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How to Encourage Teenagers to Volunteer

How to Encourage Teenagers to Volunteer

Whether you’re young, old or somewhere in the middle, everyone has something they can bring to the table and improve the community. One age group in particular which can truly help and benefit from volunteering is teenagers. Teenagers are at a critical point in their development, so engaging them in volunteering is a great way to expose them to different areas of the community—and show them the impact they can have. 

Not only can volunteering help the organizations teenagers work with, but it can actually help the students, as well. Volunteering can teach valuable life skills, communication techniques and even instill an innate motivation to serve. However, teenagers aren’t always eager to get out there and get involved. Sometimes, inspiring them to take action can be challenging. If you have a student in your life who you want to serve the community, here are some tips for how to encourage teenagers to volunteer with a cause they care about.

1. Show them the purpose.
First, show teenagers the purpose behind the action. Oftentimes, schools will offer extra credit or even require volunteer hours from students. While this is a great way to get students exposed to volunteering, it often does nothing to show them the genuine purpose behind serving. Instead, make sure teenagers understand the impact of volunteering by explaining how the work makes a difference. For instance, watch a documentary, introduce them to a staff member with the nonprofit or even walk through how the organization impacts the community. By showing them the purpose behind volunteering, teenagers will feel more encouraged and engaged.

2. Give them independence.
Nobody likes it when someone is constantly checking in on them. Teenagers are the exact same way. Make volunteering enjoyable for them by giving them their own independence and autonomy whenever possible. Let them make their own decisions and choices about what organization to work with, when or even how to get involved. Giving them independence during the volunteering process will show them you trust them, and they will naturally take on more responsibility in response.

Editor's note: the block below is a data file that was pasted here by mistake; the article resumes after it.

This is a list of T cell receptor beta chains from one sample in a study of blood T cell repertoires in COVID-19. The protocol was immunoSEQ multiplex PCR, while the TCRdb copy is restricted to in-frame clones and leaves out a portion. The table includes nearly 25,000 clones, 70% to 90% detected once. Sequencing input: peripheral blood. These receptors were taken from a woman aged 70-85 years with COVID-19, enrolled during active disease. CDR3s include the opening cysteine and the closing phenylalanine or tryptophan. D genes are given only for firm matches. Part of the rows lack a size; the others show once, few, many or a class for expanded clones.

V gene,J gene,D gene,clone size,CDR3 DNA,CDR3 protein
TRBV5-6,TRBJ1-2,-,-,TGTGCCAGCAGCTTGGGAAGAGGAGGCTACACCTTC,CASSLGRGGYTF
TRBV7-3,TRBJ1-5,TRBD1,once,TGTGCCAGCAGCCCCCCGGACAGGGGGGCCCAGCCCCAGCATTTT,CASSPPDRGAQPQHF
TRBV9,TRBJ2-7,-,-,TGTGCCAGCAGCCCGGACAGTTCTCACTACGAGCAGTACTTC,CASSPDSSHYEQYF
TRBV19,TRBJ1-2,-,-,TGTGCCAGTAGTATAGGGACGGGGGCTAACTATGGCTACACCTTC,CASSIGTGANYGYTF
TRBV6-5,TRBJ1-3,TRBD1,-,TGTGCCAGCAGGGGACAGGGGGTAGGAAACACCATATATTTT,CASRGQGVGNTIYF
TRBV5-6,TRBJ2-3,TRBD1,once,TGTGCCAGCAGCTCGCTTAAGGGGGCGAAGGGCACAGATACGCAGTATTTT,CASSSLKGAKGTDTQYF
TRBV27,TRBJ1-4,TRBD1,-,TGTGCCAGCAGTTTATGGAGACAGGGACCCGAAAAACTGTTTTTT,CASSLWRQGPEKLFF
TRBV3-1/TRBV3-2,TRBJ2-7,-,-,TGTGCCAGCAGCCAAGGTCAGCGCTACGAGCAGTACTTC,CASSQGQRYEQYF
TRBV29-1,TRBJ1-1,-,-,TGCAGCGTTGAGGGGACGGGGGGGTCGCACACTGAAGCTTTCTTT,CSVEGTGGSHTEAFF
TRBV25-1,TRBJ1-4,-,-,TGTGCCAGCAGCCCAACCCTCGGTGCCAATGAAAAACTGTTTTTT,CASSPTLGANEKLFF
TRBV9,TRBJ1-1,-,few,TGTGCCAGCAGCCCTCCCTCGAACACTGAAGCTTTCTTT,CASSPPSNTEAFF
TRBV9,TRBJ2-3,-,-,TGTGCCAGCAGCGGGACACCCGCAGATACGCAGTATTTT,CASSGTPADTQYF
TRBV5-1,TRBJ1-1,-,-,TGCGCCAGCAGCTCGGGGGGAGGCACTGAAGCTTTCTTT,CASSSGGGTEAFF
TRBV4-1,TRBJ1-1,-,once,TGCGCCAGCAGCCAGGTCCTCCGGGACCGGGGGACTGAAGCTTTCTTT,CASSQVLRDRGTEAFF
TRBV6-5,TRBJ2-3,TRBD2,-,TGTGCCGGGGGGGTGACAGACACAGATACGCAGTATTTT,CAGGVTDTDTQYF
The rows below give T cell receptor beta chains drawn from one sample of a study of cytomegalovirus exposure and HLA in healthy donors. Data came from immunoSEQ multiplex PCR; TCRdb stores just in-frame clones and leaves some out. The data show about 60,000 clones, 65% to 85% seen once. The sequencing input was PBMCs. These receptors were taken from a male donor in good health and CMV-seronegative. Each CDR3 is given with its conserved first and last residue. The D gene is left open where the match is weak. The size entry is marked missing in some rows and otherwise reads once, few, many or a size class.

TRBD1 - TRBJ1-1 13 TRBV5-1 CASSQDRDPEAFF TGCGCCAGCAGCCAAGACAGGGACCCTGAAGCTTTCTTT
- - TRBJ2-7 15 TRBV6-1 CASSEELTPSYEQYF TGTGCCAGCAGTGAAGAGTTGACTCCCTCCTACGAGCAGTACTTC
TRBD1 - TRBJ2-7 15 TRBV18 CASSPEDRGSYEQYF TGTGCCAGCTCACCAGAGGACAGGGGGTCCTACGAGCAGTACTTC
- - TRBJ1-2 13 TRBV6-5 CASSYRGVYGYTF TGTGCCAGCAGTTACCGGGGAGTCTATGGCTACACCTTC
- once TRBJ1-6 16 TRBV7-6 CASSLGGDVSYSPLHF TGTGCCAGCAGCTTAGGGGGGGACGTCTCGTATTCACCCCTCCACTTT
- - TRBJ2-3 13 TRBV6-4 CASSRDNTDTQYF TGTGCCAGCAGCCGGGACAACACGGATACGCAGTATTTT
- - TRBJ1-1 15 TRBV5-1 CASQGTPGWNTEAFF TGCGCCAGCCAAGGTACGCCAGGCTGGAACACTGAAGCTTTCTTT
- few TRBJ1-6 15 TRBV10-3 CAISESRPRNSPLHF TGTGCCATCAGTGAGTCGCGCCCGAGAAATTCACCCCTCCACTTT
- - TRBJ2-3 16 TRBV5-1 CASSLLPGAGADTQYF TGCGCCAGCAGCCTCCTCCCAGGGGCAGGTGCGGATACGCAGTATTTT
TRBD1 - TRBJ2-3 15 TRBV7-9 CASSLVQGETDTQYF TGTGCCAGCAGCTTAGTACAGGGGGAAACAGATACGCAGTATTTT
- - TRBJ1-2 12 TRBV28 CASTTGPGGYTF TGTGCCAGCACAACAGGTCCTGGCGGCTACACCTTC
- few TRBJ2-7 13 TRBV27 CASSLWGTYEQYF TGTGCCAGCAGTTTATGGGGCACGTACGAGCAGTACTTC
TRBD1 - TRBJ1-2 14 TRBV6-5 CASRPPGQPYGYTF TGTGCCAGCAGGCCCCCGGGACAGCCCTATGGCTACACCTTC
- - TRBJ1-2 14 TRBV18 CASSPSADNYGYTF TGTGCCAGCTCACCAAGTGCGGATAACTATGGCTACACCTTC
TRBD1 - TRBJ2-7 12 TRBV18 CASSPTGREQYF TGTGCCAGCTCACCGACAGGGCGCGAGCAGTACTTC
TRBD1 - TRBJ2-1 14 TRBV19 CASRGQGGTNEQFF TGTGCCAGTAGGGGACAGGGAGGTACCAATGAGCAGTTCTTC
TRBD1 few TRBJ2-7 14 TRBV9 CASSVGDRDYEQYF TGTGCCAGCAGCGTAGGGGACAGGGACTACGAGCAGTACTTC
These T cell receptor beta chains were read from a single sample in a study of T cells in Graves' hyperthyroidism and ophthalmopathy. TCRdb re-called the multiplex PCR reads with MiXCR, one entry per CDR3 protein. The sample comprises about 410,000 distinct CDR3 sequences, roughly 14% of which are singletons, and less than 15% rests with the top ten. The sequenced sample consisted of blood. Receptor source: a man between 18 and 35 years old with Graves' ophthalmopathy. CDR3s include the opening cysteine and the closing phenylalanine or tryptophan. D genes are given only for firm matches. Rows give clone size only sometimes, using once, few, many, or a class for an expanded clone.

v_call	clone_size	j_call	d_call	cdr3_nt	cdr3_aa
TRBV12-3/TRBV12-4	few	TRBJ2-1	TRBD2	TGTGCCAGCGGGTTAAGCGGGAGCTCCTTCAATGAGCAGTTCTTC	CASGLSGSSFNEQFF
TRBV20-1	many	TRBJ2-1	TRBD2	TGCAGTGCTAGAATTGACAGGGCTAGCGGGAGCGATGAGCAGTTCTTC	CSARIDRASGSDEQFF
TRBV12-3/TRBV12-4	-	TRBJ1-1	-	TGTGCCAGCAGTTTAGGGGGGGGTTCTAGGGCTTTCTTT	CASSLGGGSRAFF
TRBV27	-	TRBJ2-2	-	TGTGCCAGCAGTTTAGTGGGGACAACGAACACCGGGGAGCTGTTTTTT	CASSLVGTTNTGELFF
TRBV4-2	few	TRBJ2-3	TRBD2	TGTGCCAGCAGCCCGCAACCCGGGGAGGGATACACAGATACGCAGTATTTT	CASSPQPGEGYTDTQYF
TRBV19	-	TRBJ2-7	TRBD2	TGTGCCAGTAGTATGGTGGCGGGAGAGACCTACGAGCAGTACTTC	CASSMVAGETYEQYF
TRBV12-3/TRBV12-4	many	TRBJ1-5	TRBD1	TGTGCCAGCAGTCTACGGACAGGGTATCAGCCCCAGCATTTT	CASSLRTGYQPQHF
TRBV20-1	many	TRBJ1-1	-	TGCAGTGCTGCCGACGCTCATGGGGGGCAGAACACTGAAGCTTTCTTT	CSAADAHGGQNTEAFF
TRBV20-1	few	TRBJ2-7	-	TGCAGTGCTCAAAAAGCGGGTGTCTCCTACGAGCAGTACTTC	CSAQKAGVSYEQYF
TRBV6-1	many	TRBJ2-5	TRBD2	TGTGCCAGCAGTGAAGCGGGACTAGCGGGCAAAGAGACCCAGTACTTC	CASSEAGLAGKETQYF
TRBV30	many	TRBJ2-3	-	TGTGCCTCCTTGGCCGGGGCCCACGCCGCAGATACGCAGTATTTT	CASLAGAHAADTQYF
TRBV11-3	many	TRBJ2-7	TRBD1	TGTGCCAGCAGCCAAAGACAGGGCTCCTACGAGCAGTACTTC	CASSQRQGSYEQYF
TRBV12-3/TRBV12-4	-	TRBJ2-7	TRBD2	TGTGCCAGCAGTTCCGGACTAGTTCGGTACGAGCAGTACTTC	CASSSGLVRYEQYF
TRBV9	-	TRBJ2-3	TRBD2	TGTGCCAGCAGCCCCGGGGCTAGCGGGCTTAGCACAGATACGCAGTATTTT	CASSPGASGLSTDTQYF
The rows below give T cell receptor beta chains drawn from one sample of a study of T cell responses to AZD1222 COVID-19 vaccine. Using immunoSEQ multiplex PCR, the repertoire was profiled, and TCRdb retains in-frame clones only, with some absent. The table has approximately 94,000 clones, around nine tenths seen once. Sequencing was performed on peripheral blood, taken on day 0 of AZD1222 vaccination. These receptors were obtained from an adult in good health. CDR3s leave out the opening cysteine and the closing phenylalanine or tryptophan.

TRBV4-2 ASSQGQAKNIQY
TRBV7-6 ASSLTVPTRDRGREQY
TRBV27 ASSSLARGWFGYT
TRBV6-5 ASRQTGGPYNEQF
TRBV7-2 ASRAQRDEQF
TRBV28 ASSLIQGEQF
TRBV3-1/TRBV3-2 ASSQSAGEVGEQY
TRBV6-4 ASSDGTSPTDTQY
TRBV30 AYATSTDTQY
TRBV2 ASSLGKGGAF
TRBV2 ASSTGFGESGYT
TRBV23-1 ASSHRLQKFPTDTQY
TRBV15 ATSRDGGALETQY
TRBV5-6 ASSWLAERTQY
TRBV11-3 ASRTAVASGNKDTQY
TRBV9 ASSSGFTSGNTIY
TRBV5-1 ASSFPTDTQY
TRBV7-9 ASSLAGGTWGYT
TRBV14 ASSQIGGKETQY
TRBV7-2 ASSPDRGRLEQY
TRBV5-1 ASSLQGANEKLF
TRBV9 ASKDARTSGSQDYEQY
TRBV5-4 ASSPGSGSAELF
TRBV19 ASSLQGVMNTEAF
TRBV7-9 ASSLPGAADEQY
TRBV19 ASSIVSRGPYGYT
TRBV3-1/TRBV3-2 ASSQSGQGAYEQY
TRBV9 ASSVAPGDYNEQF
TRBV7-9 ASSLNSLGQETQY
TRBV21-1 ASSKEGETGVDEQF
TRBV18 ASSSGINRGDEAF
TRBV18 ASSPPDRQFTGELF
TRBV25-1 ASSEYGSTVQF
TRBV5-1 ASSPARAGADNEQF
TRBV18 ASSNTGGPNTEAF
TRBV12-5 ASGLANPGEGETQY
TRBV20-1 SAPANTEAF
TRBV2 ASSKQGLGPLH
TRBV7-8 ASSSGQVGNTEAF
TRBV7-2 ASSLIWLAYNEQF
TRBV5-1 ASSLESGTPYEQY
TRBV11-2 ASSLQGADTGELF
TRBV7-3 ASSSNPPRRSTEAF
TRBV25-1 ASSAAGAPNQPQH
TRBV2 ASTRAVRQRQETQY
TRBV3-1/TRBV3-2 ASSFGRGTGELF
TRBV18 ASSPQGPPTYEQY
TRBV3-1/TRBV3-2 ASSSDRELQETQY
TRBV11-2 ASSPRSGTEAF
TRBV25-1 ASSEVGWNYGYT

3. Lead by example.
This one is simple: if you want teenagers to volunteer, then you should be the first to lead by example. Although teenagers might not always be the best listeners, they do watch and mimic the actions of the adults in their lives. Be sure you are consistently volunteering and giving back to a cause or organization you care about in the community, in order to show your teenager how it can tangibly fit into their daily lives.

4. Get social.
There’s no doubt about it: we live in a social world, and teenagers are at the forefront of this new, social technology. If you want to encourage teenagers to volunteer, then you have to meet them on their level—by getting social. Post pictures on your Instagram story, ask them to tweet about their experience or Snapchat friends while volunteering. Volunteering doesn’t have to be boring; instead, you can help teenagers have fun by encouraging them to get social and invite others in on the experience of volunteering.

5. Provide positive feedback.
Finally, no one wants to do work if they don’t feel appreciated in return. When teenagers do volunteer, be sure to provide plenty of positive feedback, affirmation and recognition. Thank them for the work they did and talk through how they made a tangible difference for someone else. By recognizing the teenager’s efforts, you can encourage them to keep coming back and continue volunteering.

Volunteering is a valuable part of anyone’s life, but it can play an incredibly impactful role for teenagers. Use these tips to encourage the teenagers in your life to get involved in the community and give back through volunteering. Not only can volunteering benefit their lives now, but it can also create positive habit which will influence them for years to come.